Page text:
This interface will soon cease to be publicly available. Use the new interface instead. Click here to switch over now.

Cookies on our website

We use cookies on this website, mainly to provide a secure browsing experience but also to collect statistics on how the website is used. You can find out more about the cookies we set, the information we store and how we use it on the cookies page.

Skaldic Poetry of the Scandinavian Middle Ages

login: password: stay logged in: help

Note to stanza

1. 19. Tindr Hallkelsson, Hákonardrápa, 1 [Vol. 1, 338]

[7-8] riðmarar rastar Róða ‘the riding horses of the path of Róði <sea-king> [SEA > SHIPS]’: For Róði, see Þul Sea-kings 1/5III and Note, and Þul Sækonunga 3/7III. (a) This is the standard analysis (cf. LP (1860): röst; ÍF 26). (b) It is not clear how the interpretation of the helmingr in SnE, as exemplifying the kenning serkr Róða, was arrived at but, as Faulkes (SnE 1998, I, 195) comments, although ‘Róða serkr could well be a kenning for coat of mail, it does not seem to be recorded as such in any extant verse, and in this verse it is difficult to see how Róða can belong with any other word than rastar’. Sveinbjörn Egilsson (SnE 1848-87, I, 423, III, 78), followed by Finnur Jónsson (1886b, 322; Hkr 1893-1901, IV; Skj B), nevertheless attempted a defence of serkr Róða by interpreting rastar as from rǫst ‘whirlpool, current’ (LP: 2. rǫst) instead of from rǫst ‘unit of distance, way, path’ (LP: 1. rǫst). This produces a correct ship-kenning riðmarar rastar ‘riding horses of the current’, but it leaves Hanga without a function and in Skj B and LP: rǫst 1 Finnur opted for the analysis shown as (a) above.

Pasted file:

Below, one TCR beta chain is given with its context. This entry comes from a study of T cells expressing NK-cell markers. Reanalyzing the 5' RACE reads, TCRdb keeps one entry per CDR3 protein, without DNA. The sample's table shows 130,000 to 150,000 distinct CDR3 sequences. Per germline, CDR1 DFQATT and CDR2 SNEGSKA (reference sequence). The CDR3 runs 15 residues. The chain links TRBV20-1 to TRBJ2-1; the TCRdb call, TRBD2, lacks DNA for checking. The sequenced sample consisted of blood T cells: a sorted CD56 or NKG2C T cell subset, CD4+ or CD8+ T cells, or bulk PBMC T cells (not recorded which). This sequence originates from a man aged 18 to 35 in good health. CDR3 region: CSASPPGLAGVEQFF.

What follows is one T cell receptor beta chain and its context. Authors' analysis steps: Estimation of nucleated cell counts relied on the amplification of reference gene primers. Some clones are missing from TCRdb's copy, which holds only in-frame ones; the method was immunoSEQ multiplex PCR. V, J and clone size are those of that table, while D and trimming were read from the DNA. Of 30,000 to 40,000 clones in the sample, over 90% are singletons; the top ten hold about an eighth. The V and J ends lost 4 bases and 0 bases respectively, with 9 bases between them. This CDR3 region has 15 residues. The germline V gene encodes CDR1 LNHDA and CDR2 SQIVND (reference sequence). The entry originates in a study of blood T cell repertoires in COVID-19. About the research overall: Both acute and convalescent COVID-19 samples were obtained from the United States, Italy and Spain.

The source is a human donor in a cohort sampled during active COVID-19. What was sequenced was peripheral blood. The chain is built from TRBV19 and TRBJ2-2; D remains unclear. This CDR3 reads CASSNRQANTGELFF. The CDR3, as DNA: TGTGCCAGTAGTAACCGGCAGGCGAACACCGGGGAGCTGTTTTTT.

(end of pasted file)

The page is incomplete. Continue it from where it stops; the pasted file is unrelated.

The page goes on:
© Skaldic Project Academic Body, unless otherwise noted. Database structure and interface developed by Tarrin Wills. All users of material on this database are reminded that its content may be either subject to copyright restrictions or is the property of the custodians of linked databases that have given permission for members of the skaldic project to use their material for research purposes. Those users who have been given access to as yet unpublished material are further reminded that they may not use, publish or otherwise manipulate such material except with the express permission of the individual editor of the material in question and the General Editor of the volume in which the material is to be published. Applications for permission to use such material should be made in the first instance to the General Editor of the volume in question. All information that appears in the published volumes has been thoroughly reviewed. If you believe some information here is incorrect please contact Tarrin Wills with full details.